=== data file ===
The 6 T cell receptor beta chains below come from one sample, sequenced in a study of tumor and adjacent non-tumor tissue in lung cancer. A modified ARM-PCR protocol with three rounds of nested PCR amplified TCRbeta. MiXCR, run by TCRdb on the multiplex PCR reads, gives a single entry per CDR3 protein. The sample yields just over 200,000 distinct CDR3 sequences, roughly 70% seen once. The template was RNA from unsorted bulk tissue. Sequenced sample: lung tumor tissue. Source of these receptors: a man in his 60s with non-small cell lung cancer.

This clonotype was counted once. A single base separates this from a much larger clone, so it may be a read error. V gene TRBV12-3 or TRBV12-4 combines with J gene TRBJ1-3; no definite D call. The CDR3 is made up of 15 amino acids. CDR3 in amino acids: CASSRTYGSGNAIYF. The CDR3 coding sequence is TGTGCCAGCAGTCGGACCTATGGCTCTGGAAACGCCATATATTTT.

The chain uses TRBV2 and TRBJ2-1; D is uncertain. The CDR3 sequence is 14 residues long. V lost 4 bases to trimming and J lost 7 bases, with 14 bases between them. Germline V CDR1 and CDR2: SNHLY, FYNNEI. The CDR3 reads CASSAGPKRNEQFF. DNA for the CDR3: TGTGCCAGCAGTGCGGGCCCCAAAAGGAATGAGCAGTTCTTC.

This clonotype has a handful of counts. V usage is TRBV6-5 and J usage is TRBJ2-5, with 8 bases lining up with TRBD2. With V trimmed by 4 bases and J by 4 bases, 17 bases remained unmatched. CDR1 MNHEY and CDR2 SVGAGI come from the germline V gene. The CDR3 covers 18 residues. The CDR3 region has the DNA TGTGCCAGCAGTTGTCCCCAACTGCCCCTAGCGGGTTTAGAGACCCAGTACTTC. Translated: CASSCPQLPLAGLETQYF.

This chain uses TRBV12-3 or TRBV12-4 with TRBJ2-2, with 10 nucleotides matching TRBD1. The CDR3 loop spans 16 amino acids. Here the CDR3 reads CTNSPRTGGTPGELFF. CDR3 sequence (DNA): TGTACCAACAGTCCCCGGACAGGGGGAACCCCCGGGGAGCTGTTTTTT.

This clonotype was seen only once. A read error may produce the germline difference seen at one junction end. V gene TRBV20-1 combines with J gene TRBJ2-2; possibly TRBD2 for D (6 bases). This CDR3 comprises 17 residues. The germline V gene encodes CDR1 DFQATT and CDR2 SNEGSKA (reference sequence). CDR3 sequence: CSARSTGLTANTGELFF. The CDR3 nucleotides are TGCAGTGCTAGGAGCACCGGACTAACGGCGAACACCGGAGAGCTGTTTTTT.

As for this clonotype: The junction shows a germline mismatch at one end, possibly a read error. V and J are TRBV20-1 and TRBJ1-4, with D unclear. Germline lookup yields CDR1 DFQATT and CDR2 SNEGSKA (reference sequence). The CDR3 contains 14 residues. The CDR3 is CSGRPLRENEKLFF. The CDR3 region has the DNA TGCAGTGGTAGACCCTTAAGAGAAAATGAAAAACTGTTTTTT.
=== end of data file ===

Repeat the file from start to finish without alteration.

The 6 T cell receptor beta chains below come from one sample, sequenced in a study of tumor and adjacent non-tumor tissue in lung cancer. A modified ARM-PCR protocol with three rounds of nested PCR amplified TCRbeta. MiXCR, run by TCRdb on the multiplex PCR reads, gives a single entry per CDR3 protein. The sample yields just over 200,000 distinct CDR3 sequences, roughly 70% seen once. The template was RNA from unsorted bulk tissue. Sequenced sample: lung tumor tissue. Source of these receptors: a man in his 60s with non-small cell lung cancer.

This clonotype was counted once. A single base separates this from a much larger clone, so it may be a read error. V gene TRBV12-3 or TRBV12-4 combines with J gene TRBJ1-3; no definite D call. The CDR3 is made up of 15 amino acids. CDR3 in amino acids: CASSRTYGSGNAIYF. The CDR3 coding sequence is TGTGCCAGCAGTCGGACCTATGGCTCTGGAAACGCCATATATTTT.

The chain uses TRBV2 and TRBJ2-1; D is uncertain. The CDR3 sequence is 14 residues long. V lost 4 bases to trimming and J lost 7 bases, with 14 bases between them. Germline V CDR1 and CDR2: SNHLY, FYNNEI. The CDR3 reads CASSAGPKRNEQFF. DNA for the CDR3: TGTGCCAGCAGTGCGGGCCCCAAAAGGAATGAGCAGTTCTTC.

This clonotype has a handful of counts. V usage is TRBV6-5 and J usage is TRBJ2-5, with 8 bases lining up with TRBD2. With V trimmed by 4 bases and J by 4 bases, 17 bases remained unmatched. CDR1 MNHEY and CDR2 SVGAGI come from the germline V gene. The CDR3 covers 18 residues. The CDR3 region has the DNA TGTGCCAGCAGTTGTCCCCAACTGCCCCTAGCGGGTTTAGAGACCCAGTACTTC. Translated: CASSCPQLPLAGLETQYF.

This chain uses TRBV12-3 or TRBV12-4 with TRBJ2-2, with 10 nucleotides matching TRBD1. The CDR3 loop spans 16 amino acids. Here the CDR3 reads CTNSPRTGGTPGELFF. CDR3 sequence (DNA): TGTACCAACAGTCCCCGGACAGGGGGAACCCCCGGGGAGCTGTTTTTT.

This clonotype was seen only once. A read error may produce the germline difference seen at one junction end. V gene TRBV20-1 combines with J gene TRBJ2-2; possibly TRBD2 for D (6 bases). This CDR3 comprises 17 residues. The germline V gene encodes CDR1 DFQATT and CDR2 SNEGSKA (reference sequence). CDR3 sequence: CSARSTGLTANTGELFF. The CDR3 nucleotides are TGCAGTGCTAGGAGCACCGGACTAACGGCGAACACCGGAGAGCTGTTTTTT.

As for this clonotype: The junction shows a germline mismatch at one end, possibly a read error. V and J are TRBV20-1 and TRBJ1-4, with D unclear. Germline lookup yields CDR1 DFQATT and CDR2 SNEGSKA (reference sequence). The CDR3 contains 14 residues. The CDR3 is CSGRPLRENEKLFF. The CDR3 region has the DNA TGCAGTGGTAGACCCTTAAGAGAAAATGAAAAACTGTTTTTT.